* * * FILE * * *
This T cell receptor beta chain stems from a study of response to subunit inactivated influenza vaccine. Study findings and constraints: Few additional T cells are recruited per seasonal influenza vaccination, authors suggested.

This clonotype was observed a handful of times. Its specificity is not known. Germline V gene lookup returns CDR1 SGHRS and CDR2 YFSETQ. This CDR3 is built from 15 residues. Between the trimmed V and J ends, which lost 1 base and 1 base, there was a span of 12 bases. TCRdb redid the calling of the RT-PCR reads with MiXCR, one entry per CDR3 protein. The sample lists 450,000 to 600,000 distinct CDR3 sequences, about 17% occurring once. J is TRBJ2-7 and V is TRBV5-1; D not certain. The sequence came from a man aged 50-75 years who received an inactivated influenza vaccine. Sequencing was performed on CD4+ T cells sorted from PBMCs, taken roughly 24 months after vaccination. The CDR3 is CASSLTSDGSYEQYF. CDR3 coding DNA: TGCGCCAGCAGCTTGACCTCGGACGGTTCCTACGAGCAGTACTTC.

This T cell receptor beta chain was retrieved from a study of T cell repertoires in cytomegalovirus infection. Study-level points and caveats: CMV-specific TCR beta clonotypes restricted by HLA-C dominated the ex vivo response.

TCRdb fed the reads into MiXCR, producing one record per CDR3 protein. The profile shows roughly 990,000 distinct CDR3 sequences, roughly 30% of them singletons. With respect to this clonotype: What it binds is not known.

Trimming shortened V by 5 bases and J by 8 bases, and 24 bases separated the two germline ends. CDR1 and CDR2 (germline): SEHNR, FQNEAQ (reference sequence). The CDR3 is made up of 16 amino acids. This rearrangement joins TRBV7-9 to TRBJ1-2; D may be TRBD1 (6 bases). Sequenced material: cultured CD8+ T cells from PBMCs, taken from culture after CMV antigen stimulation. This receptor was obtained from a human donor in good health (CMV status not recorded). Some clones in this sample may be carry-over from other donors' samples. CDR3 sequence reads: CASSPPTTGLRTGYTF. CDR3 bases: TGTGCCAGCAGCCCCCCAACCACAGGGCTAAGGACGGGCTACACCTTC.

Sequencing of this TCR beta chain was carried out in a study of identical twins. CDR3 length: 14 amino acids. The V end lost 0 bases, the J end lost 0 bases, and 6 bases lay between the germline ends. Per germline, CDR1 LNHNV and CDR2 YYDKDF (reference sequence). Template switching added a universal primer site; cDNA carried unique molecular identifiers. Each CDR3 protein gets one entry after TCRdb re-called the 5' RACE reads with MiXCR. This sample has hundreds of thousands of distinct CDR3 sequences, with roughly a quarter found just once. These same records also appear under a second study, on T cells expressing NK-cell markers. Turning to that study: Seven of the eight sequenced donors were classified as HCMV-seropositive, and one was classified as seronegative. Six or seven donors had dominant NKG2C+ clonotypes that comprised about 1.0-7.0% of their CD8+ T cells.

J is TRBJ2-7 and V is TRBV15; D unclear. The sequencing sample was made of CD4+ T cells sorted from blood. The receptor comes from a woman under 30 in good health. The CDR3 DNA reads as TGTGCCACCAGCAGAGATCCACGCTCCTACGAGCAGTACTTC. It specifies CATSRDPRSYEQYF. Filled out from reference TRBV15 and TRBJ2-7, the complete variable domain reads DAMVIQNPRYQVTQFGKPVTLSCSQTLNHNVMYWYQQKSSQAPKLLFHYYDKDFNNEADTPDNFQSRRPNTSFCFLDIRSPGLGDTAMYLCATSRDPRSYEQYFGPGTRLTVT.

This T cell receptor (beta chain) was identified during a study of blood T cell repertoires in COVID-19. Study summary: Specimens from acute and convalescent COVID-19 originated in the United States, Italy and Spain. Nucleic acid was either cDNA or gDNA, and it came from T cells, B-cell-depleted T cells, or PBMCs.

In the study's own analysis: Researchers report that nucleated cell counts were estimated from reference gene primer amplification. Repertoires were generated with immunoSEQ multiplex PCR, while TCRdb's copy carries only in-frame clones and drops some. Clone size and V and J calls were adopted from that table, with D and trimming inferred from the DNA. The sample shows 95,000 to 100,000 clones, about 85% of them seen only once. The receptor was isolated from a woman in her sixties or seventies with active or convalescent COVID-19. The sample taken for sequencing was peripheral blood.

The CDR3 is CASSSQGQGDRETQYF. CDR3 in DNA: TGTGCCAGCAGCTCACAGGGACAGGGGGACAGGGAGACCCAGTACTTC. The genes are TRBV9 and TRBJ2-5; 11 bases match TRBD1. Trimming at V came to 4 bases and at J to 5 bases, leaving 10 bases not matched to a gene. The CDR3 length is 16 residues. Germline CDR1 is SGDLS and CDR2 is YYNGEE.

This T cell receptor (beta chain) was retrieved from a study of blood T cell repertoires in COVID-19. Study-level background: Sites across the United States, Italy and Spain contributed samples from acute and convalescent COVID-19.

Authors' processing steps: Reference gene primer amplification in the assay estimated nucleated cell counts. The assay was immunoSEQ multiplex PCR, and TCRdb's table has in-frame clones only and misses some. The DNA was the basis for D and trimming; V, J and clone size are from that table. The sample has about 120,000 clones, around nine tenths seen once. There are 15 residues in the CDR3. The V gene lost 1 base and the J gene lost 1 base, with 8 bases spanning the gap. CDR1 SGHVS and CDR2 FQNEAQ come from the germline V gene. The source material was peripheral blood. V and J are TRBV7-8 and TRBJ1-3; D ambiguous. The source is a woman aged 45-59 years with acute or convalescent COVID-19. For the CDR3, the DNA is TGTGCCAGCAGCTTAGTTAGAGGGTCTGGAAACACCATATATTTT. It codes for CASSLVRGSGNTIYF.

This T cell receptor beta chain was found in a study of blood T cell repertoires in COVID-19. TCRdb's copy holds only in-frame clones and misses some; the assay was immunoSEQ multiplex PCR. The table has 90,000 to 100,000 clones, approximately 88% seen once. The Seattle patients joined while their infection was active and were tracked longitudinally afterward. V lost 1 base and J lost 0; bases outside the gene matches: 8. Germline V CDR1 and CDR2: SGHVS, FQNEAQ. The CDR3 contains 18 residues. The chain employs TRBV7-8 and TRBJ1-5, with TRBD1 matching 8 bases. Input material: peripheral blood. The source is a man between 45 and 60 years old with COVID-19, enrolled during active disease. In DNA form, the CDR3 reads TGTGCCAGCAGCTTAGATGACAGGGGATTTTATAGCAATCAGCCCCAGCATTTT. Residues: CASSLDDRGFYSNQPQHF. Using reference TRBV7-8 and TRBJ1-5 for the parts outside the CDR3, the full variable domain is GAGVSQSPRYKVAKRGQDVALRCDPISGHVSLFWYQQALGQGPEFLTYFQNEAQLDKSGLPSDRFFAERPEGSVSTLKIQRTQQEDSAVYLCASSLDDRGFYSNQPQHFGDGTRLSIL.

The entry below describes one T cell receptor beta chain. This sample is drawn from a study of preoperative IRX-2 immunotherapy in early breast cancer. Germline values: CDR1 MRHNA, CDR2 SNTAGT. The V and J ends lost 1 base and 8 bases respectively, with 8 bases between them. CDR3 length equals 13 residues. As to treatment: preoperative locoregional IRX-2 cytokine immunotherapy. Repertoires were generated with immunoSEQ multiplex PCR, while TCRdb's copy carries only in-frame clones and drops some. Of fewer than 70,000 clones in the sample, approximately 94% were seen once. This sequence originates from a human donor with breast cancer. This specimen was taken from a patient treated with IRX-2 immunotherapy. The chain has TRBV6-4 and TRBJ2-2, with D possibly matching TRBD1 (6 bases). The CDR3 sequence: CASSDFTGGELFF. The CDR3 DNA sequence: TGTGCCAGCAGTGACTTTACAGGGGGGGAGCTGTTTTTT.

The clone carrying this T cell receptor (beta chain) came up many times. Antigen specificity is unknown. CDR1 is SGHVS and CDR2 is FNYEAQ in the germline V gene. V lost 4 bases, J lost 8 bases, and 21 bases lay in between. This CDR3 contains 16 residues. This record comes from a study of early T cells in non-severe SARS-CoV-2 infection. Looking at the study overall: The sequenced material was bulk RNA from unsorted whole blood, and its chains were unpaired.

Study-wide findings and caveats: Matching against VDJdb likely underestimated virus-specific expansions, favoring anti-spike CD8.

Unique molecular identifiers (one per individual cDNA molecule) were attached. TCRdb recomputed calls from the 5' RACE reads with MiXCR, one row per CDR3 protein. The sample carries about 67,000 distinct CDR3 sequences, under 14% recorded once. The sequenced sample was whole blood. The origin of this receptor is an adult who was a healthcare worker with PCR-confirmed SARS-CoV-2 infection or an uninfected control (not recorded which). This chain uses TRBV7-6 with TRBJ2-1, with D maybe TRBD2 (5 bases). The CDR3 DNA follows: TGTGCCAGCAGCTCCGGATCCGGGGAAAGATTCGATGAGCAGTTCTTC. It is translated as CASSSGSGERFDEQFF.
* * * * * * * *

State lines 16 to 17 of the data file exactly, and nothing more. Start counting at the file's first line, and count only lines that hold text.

Study-wide findings and caveats: Matching against VDJdb likely underestimated virus-specific expansions, favoring anti-spike CD8.

Unique molecular identifiers (one per individual cDNA molecule) were attached. TCRdb recomputed calls from the 5' RACE reads with MiXCR, one row per CDR3 protein. The sample carries about 67,000 distinct CDR3 sequences, under 14% recorded once. The sequenced sample was whole blood. The origin of this receptor is an adult who was a healthcare worker with PCR-confirmed SARS-CoV-2 infection or an uninfected control (not recorded which). This chain uses TRBV7-6 with TRBJ2-1, with D maybe TRBD2 (5 bases). The CDR3 DNA follows: TGTGCCAGCAGCTCCGGATCCGGGGAAAGATTCGATGAGCAGTTCTTC. It is translated as CASSSGSGERFDEQFF.